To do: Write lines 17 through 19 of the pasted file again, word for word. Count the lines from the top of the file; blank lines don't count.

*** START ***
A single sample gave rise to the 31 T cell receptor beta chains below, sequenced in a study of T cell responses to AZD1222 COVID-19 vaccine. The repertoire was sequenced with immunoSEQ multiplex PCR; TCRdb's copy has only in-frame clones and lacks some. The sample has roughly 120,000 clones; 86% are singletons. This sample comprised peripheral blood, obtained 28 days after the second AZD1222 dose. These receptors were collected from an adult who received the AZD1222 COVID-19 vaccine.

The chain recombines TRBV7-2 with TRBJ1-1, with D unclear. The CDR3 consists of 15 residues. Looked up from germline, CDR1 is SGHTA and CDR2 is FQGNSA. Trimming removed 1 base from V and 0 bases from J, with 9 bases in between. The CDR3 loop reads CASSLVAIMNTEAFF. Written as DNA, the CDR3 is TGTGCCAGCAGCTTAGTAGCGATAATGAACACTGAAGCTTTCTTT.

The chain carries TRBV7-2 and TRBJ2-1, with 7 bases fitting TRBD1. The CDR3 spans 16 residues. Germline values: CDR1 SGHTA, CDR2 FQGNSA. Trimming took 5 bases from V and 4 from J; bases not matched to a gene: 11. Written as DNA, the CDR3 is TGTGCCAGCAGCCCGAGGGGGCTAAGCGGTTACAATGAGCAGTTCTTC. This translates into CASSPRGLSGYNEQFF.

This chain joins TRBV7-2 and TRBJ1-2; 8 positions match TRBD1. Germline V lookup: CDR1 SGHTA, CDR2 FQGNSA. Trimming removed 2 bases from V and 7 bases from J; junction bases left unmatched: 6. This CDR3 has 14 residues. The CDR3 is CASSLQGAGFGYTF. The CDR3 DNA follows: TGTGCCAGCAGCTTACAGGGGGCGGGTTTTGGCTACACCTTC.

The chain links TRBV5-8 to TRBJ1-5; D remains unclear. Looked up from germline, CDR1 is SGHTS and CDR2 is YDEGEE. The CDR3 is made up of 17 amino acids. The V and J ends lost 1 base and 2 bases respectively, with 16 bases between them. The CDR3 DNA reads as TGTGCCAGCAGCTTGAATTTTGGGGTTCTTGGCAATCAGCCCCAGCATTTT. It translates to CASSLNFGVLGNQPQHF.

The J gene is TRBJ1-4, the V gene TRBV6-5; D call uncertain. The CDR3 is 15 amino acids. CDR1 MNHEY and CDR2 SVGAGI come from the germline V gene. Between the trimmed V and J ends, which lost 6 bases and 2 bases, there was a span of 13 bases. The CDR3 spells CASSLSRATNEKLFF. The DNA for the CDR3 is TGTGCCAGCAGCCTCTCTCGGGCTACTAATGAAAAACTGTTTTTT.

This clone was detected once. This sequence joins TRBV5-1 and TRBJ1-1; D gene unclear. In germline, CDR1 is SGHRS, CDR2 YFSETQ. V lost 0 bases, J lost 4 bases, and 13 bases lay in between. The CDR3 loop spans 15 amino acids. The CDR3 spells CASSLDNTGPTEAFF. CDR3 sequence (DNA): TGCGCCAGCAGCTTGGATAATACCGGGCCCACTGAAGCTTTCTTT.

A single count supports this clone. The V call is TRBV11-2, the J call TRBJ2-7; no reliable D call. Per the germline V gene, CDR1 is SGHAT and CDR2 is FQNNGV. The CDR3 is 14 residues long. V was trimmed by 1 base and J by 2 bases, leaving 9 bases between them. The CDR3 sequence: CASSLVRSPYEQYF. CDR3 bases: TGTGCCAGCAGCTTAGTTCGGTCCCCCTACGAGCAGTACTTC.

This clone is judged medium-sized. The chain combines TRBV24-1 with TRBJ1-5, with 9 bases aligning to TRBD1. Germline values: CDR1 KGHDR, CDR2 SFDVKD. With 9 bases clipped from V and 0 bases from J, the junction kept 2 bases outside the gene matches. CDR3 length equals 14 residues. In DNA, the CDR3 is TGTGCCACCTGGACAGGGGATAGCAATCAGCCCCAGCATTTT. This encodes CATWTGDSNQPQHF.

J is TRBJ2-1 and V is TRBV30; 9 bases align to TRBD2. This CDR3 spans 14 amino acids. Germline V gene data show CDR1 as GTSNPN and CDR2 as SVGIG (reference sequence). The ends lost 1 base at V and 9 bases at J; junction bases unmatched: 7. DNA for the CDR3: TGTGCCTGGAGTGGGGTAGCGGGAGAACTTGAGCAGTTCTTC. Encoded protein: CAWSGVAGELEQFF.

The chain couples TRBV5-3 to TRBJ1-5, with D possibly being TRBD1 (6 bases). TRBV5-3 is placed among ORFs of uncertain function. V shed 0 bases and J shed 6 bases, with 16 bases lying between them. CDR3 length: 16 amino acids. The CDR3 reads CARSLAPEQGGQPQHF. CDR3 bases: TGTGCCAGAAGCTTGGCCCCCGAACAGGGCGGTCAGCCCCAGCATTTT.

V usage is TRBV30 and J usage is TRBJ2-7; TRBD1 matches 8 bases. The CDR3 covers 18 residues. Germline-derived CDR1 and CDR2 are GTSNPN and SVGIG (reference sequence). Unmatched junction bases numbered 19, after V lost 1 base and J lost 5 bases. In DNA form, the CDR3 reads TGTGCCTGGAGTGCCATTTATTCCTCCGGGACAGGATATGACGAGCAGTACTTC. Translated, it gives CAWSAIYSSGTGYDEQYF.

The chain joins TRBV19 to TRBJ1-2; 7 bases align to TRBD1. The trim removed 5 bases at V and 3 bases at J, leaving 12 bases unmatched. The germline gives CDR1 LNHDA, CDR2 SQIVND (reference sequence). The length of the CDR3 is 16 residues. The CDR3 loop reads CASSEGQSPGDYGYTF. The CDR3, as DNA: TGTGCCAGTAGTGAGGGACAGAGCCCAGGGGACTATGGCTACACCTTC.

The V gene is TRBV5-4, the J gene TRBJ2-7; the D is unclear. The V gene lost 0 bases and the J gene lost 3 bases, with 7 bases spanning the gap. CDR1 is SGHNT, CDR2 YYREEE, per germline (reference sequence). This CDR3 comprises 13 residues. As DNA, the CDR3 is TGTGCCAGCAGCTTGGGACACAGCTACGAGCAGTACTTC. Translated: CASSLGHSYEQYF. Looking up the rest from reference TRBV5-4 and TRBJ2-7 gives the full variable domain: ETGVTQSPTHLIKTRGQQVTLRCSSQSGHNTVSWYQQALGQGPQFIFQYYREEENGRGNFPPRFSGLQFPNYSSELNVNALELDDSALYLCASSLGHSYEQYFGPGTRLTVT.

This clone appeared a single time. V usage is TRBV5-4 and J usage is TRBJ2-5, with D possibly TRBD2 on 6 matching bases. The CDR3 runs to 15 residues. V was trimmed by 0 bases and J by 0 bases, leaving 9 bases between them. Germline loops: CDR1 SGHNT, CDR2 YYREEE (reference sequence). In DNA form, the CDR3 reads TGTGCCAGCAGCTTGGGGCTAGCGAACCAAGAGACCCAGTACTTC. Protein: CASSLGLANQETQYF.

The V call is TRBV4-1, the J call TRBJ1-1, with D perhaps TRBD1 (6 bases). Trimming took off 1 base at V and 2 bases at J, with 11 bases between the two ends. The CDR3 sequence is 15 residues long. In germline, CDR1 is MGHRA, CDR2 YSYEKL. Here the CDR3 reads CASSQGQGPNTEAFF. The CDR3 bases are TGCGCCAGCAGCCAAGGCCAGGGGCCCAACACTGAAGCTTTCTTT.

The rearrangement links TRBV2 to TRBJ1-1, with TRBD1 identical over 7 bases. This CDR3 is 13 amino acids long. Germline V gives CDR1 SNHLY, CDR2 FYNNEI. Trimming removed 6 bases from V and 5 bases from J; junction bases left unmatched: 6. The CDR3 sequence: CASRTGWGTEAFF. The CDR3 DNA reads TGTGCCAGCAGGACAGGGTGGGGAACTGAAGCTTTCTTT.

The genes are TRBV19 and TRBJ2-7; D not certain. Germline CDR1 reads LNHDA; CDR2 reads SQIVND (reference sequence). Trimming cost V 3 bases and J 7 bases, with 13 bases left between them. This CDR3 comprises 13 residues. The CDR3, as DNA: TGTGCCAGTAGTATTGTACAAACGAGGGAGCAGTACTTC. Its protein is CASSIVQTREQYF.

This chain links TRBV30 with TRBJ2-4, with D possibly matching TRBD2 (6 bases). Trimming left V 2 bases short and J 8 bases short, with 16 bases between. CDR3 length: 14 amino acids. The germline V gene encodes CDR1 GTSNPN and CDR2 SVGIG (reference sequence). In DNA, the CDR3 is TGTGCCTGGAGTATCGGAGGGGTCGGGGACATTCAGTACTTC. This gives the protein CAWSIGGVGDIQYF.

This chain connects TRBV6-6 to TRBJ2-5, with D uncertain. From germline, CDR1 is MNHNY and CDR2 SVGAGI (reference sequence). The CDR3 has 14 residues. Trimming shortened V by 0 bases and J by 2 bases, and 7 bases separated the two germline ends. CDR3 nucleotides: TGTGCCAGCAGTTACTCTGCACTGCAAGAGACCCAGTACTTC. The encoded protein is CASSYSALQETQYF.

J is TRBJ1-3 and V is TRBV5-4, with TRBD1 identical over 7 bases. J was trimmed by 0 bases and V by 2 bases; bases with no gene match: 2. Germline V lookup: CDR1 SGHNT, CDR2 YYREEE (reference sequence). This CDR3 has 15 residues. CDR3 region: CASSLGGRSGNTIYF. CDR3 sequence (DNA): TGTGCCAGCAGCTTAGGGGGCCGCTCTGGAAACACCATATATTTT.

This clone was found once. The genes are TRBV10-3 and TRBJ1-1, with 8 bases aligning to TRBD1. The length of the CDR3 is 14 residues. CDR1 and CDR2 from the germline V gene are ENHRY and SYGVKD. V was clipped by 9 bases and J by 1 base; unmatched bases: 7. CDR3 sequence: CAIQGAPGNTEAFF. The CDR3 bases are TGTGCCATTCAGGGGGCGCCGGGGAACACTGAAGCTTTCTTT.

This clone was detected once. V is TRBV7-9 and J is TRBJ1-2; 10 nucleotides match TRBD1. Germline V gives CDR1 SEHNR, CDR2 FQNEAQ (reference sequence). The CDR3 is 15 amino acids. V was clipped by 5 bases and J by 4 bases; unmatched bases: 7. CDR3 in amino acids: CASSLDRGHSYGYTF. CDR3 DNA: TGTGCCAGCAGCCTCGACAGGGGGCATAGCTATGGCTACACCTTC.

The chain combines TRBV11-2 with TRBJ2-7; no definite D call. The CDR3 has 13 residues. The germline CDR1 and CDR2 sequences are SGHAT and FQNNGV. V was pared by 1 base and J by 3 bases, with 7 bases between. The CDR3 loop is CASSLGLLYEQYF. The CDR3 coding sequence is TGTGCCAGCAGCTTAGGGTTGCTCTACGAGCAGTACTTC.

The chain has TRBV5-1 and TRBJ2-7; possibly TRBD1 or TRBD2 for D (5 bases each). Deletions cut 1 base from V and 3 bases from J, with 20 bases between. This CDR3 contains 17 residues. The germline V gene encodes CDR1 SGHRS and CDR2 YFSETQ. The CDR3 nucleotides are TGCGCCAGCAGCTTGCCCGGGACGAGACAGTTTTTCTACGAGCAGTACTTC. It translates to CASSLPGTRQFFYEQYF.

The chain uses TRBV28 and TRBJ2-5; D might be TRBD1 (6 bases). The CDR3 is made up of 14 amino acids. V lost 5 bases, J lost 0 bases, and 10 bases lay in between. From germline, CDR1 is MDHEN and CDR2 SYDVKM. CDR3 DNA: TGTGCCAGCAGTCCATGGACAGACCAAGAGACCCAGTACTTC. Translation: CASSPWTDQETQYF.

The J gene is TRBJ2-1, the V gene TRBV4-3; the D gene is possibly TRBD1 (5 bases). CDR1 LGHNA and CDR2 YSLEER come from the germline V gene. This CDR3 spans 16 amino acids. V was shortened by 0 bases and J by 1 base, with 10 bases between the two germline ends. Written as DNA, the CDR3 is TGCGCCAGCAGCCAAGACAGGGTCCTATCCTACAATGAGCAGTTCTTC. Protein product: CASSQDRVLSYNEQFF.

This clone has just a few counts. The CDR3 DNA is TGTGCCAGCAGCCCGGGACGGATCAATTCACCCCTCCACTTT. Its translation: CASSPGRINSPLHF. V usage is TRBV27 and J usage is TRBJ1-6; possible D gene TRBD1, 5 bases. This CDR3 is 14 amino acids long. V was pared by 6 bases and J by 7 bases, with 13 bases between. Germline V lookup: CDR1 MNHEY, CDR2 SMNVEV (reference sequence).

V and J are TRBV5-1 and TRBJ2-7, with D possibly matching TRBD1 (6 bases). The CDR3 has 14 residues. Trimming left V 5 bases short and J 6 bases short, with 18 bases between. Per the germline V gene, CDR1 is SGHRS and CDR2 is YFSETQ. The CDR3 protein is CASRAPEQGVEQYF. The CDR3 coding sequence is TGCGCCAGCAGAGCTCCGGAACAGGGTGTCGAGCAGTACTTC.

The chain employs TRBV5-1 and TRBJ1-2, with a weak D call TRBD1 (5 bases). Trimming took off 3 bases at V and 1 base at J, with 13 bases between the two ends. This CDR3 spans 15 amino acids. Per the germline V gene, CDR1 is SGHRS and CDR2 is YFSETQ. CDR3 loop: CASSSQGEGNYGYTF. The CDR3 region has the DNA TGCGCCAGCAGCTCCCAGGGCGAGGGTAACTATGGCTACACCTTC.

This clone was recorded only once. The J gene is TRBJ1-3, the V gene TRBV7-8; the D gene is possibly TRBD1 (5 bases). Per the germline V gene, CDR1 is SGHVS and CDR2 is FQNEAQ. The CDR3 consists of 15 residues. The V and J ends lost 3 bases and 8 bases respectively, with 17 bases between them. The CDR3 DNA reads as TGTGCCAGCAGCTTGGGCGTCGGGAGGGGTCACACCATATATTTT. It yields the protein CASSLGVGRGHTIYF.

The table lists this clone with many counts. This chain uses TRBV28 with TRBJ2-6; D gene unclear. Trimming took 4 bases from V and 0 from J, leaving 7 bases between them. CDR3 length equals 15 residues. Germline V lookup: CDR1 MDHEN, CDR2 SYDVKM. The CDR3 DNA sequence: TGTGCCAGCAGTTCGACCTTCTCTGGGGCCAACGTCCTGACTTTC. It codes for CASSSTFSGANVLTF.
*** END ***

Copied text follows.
The rearrangement links TRBV2 to TRBJ1-1, with TRBD1 identical over 7 bases. This CDR3 is 13 amino acids long. Germline V gives CDR1 SNHLY, CDR2 FYNNEI. Trimming removed 6 bases from V and 5 bases from J; junction bases left unmatched: 6. The CDR3 sequence: CASRTGWGTEAFF. The CDR3 DNA reads TGTGCCAGCAGGACAGGGTGGGGAACTGAAGCTTTCTTT.

The genes are TRBV19 and TRBJ2-7; D not certain. Germline CDR1 reads LNHDA; CDR2 reads SQIVND (reference sequence). Trimming cost V 3 bases and J 7 bases, with 13 bases left between them. This CDR3 comprises 13 residues. The CDR3, as DNA: TGTGCCAGTAGTATTGTACAAACGAGGGAGCAGTACTTC. Its protein is CASSIVQTREQYF.

This chain links TRBV30 with TRBJ2-4, with D possibly matching TRBD2 (6 bases). Trimming left V 2 bases short and J 8 bases short, with 16 bases between. CDR3 length: 14 amino acids. The germline V gene encodes CDR1 GTSNPN and CDR2 SVGIG (reference sequence). In DNA, the CDR3 is TGTGCCTGGAGTATCGGAGGGGTCGGGGACATTCAGTACTTC. This gives the protein CAWSIGGVGDIQYF.